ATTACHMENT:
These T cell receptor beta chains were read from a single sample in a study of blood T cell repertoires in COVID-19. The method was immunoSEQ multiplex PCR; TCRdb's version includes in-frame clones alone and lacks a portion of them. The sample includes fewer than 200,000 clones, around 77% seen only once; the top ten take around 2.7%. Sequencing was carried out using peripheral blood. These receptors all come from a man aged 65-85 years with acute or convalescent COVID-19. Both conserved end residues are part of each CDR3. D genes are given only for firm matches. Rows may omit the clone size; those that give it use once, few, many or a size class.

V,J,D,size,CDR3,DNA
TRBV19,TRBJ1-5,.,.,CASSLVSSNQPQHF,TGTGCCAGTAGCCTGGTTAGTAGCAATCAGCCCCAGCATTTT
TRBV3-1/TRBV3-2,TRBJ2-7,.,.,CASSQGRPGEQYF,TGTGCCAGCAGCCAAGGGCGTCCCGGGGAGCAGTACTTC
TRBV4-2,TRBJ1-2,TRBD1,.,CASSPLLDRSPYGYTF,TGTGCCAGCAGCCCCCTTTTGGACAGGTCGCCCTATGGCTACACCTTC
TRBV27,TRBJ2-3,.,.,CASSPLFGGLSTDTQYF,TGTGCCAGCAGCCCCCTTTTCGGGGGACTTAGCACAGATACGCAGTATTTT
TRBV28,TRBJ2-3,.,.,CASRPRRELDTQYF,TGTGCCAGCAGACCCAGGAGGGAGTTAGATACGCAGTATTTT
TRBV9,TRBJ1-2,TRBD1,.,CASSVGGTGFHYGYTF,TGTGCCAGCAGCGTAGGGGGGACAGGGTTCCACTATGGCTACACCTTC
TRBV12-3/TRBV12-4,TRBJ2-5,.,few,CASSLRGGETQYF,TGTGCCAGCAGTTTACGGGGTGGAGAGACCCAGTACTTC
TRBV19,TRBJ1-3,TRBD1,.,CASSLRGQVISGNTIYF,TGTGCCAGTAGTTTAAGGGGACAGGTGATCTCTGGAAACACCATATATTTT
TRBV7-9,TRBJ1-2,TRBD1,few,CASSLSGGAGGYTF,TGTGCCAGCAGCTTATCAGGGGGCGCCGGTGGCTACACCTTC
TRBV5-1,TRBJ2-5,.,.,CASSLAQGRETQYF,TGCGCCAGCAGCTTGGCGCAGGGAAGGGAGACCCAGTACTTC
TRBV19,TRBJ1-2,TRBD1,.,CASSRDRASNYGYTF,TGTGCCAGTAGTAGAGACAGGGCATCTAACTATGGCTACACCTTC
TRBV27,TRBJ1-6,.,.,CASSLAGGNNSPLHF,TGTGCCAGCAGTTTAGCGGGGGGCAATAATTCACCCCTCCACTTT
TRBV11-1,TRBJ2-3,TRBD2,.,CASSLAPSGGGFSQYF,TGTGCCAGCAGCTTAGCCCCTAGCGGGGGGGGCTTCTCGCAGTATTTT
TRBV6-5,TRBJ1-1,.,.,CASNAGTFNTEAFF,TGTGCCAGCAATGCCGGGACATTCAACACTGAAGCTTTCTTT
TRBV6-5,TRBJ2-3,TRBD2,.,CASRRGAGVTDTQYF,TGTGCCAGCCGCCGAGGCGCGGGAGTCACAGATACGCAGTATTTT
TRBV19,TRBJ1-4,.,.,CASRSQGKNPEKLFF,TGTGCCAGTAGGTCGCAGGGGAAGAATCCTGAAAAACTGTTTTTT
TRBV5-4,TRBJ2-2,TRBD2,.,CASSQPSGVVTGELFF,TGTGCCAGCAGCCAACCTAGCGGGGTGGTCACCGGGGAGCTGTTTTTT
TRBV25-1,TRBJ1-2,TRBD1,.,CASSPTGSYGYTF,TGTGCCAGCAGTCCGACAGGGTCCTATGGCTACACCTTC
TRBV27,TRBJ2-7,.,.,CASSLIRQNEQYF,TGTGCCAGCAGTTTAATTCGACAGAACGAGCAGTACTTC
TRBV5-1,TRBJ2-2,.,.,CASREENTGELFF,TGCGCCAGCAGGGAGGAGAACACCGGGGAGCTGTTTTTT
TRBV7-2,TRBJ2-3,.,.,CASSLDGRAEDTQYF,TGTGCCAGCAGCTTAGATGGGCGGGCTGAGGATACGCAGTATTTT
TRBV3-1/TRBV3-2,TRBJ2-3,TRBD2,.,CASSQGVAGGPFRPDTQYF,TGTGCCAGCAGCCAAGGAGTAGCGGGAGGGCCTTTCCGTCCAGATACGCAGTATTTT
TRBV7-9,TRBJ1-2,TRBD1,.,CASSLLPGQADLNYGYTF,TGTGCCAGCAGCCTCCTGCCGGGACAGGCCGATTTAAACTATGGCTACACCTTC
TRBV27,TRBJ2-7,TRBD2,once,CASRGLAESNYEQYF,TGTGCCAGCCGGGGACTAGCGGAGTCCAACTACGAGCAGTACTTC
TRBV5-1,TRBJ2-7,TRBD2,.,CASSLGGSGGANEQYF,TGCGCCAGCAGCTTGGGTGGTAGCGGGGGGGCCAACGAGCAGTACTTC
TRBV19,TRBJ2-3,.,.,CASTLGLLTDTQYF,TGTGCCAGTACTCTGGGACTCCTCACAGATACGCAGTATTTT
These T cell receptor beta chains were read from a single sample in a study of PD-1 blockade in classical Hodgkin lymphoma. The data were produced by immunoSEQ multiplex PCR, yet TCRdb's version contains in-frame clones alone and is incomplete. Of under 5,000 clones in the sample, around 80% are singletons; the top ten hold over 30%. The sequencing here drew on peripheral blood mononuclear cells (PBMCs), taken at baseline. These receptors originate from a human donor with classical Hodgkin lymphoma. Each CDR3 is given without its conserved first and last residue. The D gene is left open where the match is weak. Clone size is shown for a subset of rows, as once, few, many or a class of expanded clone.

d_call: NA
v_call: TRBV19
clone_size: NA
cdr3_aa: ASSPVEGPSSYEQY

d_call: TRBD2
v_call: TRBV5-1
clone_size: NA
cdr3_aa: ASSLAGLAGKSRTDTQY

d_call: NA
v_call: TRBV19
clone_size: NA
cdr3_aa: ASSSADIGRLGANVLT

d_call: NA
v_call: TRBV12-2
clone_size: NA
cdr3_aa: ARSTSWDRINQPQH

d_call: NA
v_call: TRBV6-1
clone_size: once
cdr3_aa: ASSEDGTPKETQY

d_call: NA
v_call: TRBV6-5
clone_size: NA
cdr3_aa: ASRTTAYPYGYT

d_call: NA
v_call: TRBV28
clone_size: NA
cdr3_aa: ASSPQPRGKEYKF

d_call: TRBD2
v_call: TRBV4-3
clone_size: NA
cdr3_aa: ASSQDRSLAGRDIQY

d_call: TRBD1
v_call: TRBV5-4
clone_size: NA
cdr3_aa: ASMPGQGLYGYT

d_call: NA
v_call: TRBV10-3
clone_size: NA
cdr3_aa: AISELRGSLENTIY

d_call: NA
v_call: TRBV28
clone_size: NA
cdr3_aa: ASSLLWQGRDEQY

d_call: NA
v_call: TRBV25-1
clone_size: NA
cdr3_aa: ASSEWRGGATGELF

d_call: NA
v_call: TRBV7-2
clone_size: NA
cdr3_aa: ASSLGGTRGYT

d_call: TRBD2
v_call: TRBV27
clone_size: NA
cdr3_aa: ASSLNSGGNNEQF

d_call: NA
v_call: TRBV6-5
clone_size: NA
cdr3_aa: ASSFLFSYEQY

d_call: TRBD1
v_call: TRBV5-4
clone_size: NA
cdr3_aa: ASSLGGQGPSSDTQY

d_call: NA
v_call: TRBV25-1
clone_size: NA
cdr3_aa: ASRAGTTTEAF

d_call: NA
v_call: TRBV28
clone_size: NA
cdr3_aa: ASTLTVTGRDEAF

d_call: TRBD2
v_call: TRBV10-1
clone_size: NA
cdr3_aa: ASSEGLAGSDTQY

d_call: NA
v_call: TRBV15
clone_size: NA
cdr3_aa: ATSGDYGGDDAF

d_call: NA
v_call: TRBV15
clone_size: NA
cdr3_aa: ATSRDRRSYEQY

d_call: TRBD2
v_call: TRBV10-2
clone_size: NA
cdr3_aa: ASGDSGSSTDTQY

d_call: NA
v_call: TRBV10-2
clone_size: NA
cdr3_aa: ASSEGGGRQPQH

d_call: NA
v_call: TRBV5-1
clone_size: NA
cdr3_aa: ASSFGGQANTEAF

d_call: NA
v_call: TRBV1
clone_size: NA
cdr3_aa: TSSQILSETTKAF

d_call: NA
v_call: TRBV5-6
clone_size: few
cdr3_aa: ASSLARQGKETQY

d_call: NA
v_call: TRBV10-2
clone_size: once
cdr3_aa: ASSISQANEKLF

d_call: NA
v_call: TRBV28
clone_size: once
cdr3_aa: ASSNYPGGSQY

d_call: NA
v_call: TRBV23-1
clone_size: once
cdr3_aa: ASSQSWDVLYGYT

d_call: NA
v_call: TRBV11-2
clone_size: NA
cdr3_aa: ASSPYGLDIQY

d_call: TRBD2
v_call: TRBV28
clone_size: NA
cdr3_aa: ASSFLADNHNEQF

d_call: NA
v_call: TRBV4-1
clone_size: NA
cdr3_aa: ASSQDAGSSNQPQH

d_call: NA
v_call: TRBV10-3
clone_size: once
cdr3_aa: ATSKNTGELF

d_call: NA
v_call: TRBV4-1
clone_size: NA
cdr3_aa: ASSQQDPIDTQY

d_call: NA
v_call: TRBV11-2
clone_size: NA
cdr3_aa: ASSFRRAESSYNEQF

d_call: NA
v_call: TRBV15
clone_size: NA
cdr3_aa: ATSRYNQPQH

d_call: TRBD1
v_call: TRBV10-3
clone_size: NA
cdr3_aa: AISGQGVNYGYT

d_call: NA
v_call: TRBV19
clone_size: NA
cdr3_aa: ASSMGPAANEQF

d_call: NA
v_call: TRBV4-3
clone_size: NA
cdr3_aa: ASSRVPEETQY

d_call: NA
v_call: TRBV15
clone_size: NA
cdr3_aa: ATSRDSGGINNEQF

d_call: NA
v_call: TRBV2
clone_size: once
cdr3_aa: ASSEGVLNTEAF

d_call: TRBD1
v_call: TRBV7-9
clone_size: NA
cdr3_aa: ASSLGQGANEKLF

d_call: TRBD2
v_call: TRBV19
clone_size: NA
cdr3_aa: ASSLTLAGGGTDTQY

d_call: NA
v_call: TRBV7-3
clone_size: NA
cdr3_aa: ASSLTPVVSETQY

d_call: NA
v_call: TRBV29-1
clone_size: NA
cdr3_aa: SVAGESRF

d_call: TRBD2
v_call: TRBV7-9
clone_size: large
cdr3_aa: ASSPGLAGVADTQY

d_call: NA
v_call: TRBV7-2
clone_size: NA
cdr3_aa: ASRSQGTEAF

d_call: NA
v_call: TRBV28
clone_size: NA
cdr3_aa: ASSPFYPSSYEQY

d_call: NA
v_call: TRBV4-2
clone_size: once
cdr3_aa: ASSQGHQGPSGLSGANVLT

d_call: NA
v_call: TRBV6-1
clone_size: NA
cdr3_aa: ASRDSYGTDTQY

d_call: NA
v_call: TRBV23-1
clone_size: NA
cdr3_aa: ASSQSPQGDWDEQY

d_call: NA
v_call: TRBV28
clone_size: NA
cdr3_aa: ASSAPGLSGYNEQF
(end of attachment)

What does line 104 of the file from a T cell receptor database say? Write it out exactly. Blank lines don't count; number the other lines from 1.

clone_size: NA